Friday, November 16, 2007

Struggles of war follow vets home

I can't think of one reason why Marine sergeant Tyler Ziegel should need a news organization to intervene on his behalf to pressure the Dept. of Veterans Affairs to do the right thing. During Ziegel's second tour in Iraq in 2004, a suicide bomber's explosion blew away part of his skull, caused brain damage, disfigured his face, and severed fingers from his right hand. Half of his left arm was amputated.

In Ziegel's case, he spent nearly two years recovering at Brooke Army Medical Center in Texas. Once he got out of the hospital, he was unable to hold a job. He anticipated receiving a monthly VA disability check sufficient to cover his small-town lifestyle in Washington, Illinois.
Instead, he got a check for far less than expected. After pressing for answers, Ziegel finally received a letter from the VA that rated his injuries: 80 percent for facial disfigurement, 60 percent for left arm amputation, a mere 10 percent for head trauma and nothing for his left lobe brain injury, right eye blindness and jaw fracture.
"I don't get too mad about too many things," he said. "But once we've been getting into this, I'm ready to beat down the White House door if I need to."
"I'm not expecting to live in the lap of luxury," he added. "But I am asking them to make it comfortable to raise a family and not have to struggle."
Within 48 hours of telling his story to CNN this summer, the Office of then-VA Secretary Jim Nicholson acted on Ziegel's case. The VA changed his head trauma injury, once rated at 10 percent, to traumatic brain injury rated at 100 percent, substantially increasing his monthly disability check.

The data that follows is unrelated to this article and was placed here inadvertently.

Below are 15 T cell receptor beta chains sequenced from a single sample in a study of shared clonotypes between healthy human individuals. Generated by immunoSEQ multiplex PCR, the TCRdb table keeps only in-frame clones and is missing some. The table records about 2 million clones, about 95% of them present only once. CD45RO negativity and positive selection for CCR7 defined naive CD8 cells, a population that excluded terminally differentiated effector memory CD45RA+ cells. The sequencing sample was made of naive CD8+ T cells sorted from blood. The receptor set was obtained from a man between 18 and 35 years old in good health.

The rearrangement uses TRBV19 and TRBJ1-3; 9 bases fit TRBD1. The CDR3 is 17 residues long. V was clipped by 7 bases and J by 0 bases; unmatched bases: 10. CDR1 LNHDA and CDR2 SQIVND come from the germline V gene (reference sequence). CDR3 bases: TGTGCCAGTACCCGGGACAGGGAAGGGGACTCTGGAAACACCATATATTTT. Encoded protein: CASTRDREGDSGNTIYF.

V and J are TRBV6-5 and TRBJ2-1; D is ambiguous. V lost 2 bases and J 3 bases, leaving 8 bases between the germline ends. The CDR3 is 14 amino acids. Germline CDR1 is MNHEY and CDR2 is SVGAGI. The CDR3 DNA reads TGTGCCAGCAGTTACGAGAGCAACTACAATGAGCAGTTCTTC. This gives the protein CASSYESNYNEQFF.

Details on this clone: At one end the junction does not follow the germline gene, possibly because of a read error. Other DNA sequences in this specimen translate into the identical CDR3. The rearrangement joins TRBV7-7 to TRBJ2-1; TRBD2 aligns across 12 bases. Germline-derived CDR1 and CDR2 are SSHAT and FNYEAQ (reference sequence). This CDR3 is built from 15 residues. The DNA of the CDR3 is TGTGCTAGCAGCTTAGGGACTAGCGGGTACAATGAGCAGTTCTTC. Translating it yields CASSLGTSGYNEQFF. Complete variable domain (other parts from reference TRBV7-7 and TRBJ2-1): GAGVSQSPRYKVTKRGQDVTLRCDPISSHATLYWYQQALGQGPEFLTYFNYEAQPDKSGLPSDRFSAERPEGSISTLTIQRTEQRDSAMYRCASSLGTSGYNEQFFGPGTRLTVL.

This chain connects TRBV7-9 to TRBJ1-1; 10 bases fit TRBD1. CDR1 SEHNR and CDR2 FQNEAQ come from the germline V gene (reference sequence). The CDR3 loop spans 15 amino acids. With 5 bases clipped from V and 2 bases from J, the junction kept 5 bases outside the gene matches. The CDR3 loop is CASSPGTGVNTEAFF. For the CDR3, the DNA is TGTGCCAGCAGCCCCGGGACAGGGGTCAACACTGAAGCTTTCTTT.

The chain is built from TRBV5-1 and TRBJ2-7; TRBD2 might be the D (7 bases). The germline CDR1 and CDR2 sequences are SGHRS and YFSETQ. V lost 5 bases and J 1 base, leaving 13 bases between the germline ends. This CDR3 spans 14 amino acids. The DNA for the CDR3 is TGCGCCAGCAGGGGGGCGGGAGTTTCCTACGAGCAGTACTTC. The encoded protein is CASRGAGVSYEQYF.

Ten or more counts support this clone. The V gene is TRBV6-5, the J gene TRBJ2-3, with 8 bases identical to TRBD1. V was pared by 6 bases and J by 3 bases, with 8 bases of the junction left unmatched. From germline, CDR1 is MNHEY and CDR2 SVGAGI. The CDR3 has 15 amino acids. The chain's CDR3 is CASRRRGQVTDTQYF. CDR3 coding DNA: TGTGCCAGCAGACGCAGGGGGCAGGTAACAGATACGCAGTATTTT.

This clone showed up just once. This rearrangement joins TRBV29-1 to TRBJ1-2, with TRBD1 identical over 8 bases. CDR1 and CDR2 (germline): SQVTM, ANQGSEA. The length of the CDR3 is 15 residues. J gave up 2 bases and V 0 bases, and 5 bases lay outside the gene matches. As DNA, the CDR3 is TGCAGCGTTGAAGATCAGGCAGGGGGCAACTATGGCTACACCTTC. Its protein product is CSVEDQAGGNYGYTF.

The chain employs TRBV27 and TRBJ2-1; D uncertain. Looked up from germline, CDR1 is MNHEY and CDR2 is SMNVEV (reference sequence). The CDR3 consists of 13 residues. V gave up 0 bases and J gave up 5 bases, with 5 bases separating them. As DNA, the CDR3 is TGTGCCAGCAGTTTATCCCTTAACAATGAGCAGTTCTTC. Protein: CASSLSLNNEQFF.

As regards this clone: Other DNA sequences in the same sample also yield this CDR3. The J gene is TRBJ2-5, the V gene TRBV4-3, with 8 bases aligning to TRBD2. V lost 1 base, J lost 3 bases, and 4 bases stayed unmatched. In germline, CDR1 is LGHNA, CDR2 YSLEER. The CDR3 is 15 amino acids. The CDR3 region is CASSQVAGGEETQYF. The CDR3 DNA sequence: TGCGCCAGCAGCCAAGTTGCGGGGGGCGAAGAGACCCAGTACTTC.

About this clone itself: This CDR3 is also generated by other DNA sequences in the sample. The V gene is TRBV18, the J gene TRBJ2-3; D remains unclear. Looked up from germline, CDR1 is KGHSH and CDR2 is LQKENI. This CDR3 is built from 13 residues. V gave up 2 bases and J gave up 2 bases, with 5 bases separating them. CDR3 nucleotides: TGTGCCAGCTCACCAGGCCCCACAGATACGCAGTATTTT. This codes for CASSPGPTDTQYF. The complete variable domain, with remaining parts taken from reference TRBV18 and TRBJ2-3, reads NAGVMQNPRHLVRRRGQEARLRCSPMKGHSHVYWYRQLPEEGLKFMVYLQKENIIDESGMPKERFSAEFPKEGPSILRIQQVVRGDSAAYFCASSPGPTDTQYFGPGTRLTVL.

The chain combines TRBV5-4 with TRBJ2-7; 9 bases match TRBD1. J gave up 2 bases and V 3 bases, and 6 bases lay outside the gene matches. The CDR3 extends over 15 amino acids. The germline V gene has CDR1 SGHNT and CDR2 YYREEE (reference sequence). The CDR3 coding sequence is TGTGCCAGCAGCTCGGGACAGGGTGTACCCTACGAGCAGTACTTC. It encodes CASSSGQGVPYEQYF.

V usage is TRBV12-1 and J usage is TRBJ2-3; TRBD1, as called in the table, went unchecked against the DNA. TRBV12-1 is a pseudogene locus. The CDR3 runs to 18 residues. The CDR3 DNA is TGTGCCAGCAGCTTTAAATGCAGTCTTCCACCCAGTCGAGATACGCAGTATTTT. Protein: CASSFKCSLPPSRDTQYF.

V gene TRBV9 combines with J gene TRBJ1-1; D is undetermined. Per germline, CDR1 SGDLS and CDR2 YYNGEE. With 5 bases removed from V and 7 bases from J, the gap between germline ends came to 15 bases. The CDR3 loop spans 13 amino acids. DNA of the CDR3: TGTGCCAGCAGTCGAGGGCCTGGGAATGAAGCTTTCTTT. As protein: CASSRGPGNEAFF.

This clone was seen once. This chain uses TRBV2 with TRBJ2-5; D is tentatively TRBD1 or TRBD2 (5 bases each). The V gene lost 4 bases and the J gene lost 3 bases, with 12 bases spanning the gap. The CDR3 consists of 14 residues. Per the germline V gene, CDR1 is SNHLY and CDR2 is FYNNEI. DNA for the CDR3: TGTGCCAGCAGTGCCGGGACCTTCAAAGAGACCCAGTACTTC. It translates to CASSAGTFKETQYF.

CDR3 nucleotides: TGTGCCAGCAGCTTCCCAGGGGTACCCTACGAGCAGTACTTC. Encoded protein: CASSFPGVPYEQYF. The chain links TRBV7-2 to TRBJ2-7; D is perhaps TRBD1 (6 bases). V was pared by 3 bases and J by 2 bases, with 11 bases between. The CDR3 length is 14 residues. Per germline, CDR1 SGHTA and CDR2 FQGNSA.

What of other wounded war vets with similar problems? Ziegel's situation isn't an isolated case that fell through the cracks. Another example...
Garrett Anderson with the Illinois National Guard, for example, has been fighting the VA since October 15, 2005. Shrapnel tore through his head and body after a roadside bomb blew up the truck he was driving. He lost his right arm.
The VA initially rejected his claim, saying his severe shrapnel wounds were "not service connected."
"Who would want to tell an Iraqi or Afghanistan soldier who was blown up by an IED that his wounds were not caused by his service over there?" said Anderson's wife, Sam.
Sen. Dick Durbin (D-IL) had to act before the VA provided Anderson with compensation for his traumatic brain injury.

From a political party that seemingly glorifies our men and women serving in uniform -- unless they're deemed phony soldiers for opposing the war -- you would think that a Repub administration that lauds the patriotism of American troops would sufficiently care for our wounded soldiers. But it hasn't.

The VA still remains MIA on recommendations from a commission appointed by Bush back in July of this year to revise the antiquated disability ratings system. And we've been at war for how long?! There's simply no excuse for the lack of planning to deal with wounded vets the minute that Bush ordered U.S. troops into combat.

These few soldiers' stories emphasize how a grossly incompetent executive branch reacts when a Repub preznut occupies the WH...

Agonizingly slow. If at all.

* A Radical Notion: Bilmes, of Harvard’s Kennedy School of Government, has been studying veterans’ medical care and disability benefits and said the current backlog overwhelmed a system that was already struggling under budget cuts before the wars started; and that now things only stand to get worse.
* Which is worse? When outrages occur, or when they stop surprising you? Using the 5-13 discharge to cull injured troops from service and deny them future benefits through the VA.
* Pointing Up a Vital Distinction: Fallout from the DOD's Walter Reed scandal puts spotlight on VA funding cuts.
* Time For President to Come Clean On Tillman Cover-up: Iraq War vet and chairman of Jon Soltz discusses the friendly-fire death of Pat Tillman.
* Finding Yet More Ways to Fuck Vets Over: Sending PTSD-disabled vets back to Iraq and the tragic end of Jamie Dean.